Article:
Three outsiders will help Wake County find its transit path

bsiceloff@newsobserver.comOctober 9, 2013 

— Denver’s former transit chief and two Florida-based scholars will make up an independent panel invited to help the Wake County commissioners work out their plans for public transportation.

County Manager David Cooke announced his picks Tuesday for the panel, which will meet with commissioners on Nov. 12. They are:

• Cal Marsella, a consultant who served as general manager of the Denver Regional Transportation District from 1995 to 2009.

• Steve E. Polzin, who directs a transit research program at the University of South Florida Center for Urban Transportation Research.

• Sam R. Staley, managing director of the DeVoe L. Moore Center at Florida State University and a senior research fellow at the Los Angeles-based Reason Foundation, a libertarian think tank.

The Wake commissioners have gone two years without discussing a draft transit plan developed by Cooke and Triangle Transit, the regional bus service and planning agency. The Wake plan calls for a beefed up bus network across the county, rush-hour commuter trains from Durham to Garner, and a light-rail line from Cary through downtown Raleigh and north to Millbrook Road.

Orange and Durham county voters have approved their own bus and rail plans, along with a half-cent sales tax to help pay for them. But Wake commissioners have not discussed the issue since the fall of 2011.

Several board members have said that they oppose either the proposed transit sales tax or the plan’s rail components. Some business leaders have said recently that Wake should consider options for bus rapid transit service – which combines some of the speed and amenities of light rail with the flexibility and lower cost of standard bus routes.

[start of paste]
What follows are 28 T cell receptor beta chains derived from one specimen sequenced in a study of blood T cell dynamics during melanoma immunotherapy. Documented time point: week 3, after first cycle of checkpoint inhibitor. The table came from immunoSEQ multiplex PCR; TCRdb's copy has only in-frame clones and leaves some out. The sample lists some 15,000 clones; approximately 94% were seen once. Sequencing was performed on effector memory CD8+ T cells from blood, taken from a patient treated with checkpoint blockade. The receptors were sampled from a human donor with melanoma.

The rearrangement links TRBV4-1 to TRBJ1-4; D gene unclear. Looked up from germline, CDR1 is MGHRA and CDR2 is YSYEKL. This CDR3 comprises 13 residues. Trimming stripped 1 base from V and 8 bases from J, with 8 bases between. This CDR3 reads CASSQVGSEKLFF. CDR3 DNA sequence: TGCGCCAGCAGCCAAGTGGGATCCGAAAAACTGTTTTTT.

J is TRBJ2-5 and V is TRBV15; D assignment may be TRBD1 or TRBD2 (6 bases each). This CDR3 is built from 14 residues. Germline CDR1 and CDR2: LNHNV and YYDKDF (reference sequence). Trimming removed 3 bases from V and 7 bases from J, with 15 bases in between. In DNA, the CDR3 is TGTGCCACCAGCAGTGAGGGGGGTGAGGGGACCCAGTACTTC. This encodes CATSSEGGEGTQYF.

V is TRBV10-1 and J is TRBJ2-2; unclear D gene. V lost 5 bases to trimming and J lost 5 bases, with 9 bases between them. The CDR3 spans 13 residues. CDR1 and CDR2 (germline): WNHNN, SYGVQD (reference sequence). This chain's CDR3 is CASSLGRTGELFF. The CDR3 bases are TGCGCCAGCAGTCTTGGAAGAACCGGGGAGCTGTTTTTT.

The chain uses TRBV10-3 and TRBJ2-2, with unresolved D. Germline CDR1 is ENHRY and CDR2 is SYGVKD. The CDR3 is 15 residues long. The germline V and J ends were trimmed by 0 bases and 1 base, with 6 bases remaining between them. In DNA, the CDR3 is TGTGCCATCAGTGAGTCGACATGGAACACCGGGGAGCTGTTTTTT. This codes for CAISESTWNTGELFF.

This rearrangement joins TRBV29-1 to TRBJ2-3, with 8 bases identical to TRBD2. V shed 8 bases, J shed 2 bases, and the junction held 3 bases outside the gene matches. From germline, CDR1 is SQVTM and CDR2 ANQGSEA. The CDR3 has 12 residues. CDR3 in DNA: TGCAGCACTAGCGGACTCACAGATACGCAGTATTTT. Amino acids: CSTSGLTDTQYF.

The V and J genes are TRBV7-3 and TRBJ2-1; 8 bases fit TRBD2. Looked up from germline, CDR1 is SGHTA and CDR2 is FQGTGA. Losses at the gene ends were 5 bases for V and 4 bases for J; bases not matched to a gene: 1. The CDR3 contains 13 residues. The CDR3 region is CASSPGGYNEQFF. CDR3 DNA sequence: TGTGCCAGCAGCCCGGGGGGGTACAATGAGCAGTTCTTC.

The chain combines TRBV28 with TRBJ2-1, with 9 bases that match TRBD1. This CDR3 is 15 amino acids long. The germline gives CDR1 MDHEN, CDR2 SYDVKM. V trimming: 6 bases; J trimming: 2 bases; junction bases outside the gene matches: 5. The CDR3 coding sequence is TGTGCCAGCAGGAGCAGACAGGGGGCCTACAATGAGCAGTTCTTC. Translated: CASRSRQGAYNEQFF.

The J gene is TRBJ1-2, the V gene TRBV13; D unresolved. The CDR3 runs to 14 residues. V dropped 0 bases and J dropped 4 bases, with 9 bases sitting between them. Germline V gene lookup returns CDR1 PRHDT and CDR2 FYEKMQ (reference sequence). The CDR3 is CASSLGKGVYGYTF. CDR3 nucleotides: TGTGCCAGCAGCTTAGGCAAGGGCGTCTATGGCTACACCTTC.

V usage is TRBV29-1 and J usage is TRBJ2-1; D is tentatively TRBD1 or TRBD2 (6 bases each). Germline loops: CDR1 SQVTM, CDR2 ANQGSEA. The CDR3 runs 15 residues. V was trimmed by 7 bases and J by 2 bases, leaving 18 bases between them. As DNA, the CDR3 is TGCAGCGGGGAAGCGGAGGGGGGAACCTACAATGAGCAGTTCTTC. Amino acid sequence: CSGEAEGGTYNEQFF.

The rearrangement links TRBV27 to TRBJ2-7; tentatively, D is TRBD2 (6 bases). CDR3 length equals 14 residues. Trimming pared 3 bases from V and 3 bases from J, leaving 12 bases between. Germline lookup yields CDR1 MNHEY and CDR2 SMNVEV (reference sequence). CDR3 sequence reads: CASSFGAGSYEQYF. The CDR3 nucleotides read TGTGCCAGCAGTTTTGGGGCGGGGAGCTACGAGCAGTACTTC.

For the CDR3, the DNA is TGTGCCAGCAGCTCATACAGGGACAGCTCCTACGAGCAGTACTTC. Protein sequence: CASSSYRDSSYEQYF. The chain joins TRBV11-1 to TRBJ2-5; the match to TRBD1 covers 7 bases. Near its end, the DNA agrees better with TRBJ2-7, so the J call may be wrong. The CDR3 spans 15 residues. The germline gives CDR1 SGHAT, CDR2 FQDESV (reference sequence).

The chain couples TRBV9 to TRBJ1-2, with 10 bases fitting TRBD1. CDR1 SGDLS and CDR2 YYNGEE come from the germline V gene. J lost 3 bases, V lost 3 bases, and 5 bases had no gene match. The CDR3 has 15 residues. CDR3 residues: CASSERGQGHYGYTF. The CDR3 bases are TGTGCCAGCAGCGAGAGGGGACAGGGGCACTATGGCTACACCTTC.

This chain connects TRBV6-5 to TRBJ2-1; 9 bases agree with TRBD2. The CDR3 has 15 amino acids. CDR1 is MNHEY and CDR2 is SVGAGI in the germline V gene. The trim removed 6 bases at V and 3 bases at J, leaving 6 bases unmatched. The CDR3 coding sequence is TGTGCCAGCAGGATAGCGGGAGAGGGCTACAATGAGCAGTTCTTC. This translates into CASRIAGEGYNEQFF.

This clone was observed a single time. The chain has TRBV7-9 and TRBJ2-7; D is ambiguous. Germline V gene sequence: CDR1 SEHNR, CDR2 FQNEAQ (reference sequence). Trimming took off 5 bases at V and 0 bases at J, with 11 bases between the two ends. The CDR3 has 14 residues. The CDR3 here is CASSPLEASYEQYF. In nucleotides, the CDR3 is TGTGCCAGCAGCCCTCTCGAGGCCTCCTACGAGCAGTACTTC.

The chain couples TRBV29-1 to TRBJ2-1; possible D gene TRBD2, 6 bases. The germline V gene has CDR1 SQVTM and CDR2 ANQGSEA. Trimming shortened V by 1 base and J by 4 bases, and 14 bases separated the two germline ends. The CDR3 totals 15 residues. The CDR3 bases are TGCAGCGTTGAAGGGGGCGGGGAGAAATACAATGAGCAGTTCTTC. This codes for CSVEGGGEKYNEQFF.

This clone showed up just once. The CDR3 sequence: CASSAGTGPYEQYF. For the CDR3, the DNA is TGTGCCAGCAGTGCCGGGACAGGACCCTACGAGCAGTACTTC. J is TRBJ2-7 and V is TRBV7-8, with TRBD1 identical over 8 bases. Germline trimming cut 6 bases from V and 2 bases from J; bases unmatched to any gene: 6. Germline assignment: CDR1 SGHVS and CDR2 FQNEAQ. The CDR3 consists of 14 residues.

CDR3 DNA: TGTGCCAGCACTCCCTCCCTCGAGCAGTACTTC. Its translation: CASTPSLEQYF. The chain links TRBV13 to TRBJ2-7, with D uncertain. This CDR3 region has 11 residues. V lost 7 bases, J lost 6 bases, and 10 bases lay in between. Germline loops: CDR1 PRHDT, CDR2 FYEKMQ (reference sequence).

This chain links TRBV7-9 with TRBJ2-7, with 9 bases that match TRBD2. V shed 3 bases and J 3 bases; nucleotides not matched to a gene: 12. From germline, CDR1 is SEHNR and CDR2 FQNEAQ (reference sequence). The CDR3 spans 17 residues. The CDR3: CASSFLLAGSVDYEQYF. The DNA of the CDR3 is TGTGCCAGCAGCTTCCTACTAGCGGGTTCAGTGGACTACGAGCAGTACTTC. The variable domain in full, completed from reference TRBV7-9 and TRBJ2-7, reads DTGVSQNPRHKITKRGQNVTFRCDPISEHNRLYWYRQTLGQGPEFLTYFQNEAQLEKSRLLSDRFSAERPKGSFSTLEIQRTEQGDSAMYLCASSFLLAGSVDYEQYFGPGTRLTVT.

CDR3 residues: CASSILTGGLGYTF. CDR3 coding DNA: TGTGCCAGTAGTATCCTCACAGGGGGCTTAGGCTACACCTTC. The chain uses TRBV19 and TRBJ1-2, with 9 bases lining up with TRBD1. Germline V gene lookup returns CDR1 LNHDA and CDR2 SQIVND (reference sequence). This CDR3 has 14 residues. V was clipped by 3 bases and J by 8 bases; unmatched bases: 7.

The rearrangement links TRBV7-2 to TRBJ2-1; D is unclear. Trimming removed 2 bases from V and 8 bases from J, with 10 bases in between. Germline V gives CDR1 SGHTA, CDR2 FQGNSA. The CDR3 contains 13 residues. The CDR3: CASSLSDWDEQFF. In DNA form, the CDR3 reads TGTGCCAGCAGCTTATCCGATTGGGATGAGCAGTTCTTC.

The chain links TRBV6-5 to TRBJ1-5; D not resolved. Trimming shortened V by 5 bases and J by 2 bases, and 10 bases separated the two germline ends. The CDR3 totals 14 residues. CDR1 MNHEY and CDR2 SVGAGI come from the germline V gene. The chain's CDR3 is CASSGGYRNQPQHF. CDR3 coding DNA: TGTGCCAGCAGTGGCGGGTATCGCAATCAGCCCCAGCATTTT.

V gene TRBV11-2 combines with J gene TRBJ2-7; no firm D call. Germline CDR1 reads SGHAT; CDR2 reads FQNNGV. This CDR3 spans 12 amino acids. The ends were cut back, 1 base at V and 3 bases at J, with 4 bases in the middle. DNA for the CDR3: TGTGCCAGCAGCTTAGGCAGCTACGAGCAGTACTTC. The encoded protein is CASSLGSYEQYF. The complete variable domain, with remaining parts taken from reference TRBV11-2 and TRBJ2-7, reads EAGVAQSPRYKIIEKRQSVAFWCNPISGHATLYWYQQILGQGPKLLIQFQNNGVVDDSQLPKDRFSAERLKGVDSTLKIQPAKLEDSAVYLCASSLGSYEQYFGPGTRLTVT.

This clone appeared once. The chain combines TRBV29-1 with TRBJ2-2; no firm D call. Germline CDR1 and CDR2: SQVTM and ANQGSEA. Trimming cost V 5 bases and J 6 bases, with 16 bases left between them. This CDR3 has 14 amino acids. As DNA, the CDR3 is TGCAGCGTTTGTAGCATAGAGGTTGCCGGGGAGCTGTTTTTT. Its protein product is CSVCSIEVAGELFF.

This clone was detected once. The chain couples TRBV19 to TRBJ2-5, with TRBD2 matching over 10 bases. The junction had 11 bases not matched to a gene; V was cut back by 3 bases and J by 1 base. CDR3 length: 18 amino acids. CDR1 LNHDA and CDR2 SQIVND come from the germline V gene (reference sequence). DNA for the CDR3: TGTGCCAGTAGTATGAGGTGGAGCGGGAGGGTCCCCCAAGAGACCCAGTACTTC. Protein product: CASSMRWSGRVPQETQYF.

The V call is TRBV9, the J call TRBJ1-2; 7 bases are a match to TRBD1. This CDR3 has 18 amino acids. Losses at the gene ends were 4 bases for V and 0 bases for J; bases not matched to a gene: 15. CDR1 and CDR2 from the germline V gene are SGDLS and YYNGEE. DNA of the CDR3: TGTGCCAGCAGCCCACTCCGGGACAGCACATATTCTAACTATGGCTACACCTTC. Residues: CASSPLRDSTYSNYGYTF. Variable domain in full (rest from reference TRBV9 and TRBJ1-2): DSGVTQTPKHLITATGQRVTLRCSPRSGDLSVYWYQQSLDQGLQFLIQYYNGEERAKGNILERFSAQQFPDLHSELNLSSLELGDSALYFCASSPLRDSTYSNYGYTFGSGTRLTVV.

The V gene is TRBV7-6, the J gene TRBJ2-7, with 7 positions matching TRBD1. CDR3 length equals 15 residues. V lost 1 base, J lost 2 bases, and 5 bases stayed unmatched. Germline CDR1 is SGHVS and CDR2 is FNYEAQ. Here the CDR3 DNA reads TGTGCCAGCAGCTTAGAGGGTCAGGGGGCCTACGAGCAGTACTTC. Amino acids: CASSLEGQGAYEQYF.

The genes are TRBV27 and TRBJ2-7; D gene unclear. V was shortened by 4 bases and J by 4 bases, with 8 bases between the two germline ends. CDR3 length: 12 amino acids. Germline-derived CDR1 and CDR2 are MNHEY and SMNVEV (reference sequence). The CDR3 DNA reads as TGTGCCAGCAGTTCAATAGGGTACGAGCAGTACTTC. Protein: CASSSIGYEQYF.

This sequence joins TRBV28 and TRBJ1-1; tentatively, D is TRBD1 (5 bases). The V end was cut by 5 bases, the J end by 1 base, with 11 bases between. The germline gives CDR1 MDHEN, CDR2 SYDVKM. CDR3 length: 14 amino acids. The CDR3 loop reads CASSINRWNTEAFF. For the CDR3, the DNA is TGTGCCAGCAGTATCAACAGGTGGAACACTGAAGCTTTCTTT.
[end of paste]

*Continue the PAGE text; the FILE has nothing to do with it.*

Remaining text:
Joe Bryan, the commissioners chairman, has said he wanted to get Tuesday’s successful school bond referendum out of the way before asking voters to consider a new transit tax. The panel named this week will help commissioners look at the Wake plan’s feasibility and settle questions about governance and finance.

“There's clearly work to be done to have a fully vetted plan to take to the public, with a lot of unanswered questions,” Bryan said. “So we'll take a fresh look.”

Polzin, an engineer, studies commuting and traffic trends and serves as vice chairman of a regional transit board in Tampa.

Marsella developed Denver’s transit network and launched three light rail lines. A commuter rail line under construction from Denver's airport to the town of Golden involved a team of private partners that designed, built and will operate the trains, Marsella said.

“We have a pretty remarkable story about how we developed our transit vision and how we are building it,” he said. “We used very innovative transit financing techniques.”

Staley writes about urban growth and land use.

“I will be bringing a market-oriented perspective and a focus on the customer,” Staley said. “We think about transit only in terms of moving people quickly. But the other part is: What can we do to make transit a viable option? Part of that is creating a travel environment that allows people to be productive and feel comfortable and safe.”

Siceloff: 919-829-4527 or blogs.newsobserver.com/crosstown Twitter: @Road_Worrier

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